Upon the invasion, the Israel forces established the prison camp which has been tagged as a ‘secret jail’ where prisoners are “held in appalling conditions and subjected to beatings and electric-shock torture” (Said and Hitchens 109). This camp is said to have been regularly filled with prisoners of suspected terrorism involvement and civilians to conduct good behavior to their families and villages (Sherry 20). The Khiam prison camp targeted more civilians especially women and children, as a means for stopping any misconduct and suppressing rebellion within the Khiam village.

It has been called ‘secret jail’ because the prison is known to be supervised by the SLA (South Lebanon Army) and the Israeli forces made an alliance with them, with the SLA serving as the front for Israel Defense forces. The prison became an “excellent place for the Israelis to work over hard cases away from prying media eyes” (Odom 28-29). Throughout the duration of the war, there have been an approximate number of reported incidents of 3,500 detainees that have been tortured and has been a continuous target of human rights groups (Emcke 61).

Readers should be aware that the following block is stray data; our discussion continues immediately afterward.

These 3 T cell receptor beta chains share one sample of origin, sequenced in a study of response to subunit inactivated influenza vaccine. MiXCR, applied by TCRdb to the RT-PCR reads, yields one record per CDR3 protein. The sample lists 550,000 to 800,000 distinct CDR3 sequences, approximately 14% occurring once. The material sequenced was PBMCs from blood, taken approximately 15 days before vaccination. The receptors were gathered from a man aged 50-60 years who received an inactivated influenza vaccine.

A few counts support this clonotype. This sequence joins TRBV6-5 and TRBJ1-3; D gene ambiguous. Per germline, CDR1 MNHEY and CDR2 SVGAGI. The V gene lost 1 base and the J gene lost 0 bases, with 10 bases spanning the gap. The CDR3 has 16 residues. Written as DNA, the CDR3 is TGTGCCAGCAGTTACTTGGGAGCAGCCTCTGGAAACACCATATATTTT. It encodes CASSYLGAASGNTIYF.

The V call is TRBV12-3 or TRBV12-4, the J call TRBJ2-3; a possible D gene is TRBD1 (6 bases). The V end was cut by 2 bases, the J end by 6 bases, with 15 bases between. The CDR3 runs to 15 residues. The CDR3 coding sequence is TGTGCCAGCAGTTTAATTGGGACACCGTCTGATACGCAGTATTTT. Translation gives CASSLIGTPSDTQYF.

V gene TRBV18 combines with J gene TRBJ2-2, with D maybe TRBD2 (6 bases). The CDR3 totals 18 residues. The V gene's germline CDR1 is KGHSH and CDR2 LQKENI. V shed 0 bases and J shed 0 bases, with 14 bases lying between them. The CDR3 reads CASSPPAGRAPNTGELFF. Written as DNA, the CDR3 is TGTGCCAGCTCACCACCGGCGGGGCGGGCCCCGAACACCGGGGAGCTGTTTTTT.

However this number is just so small if one would trace the events from the invasion of Lebanon by Israel in 1982, the prisoners would amount to 8,000 (Said and Barsamian 85). Conclusion The reported events in these prison camps would signify an embodiment of genocide. These camps became a venue for exercising one party’s power over the other by hurting the so-called enemies without legal justifications. Though these prison camps may not be as active as they are before, the events will remain as a horrible truth of war.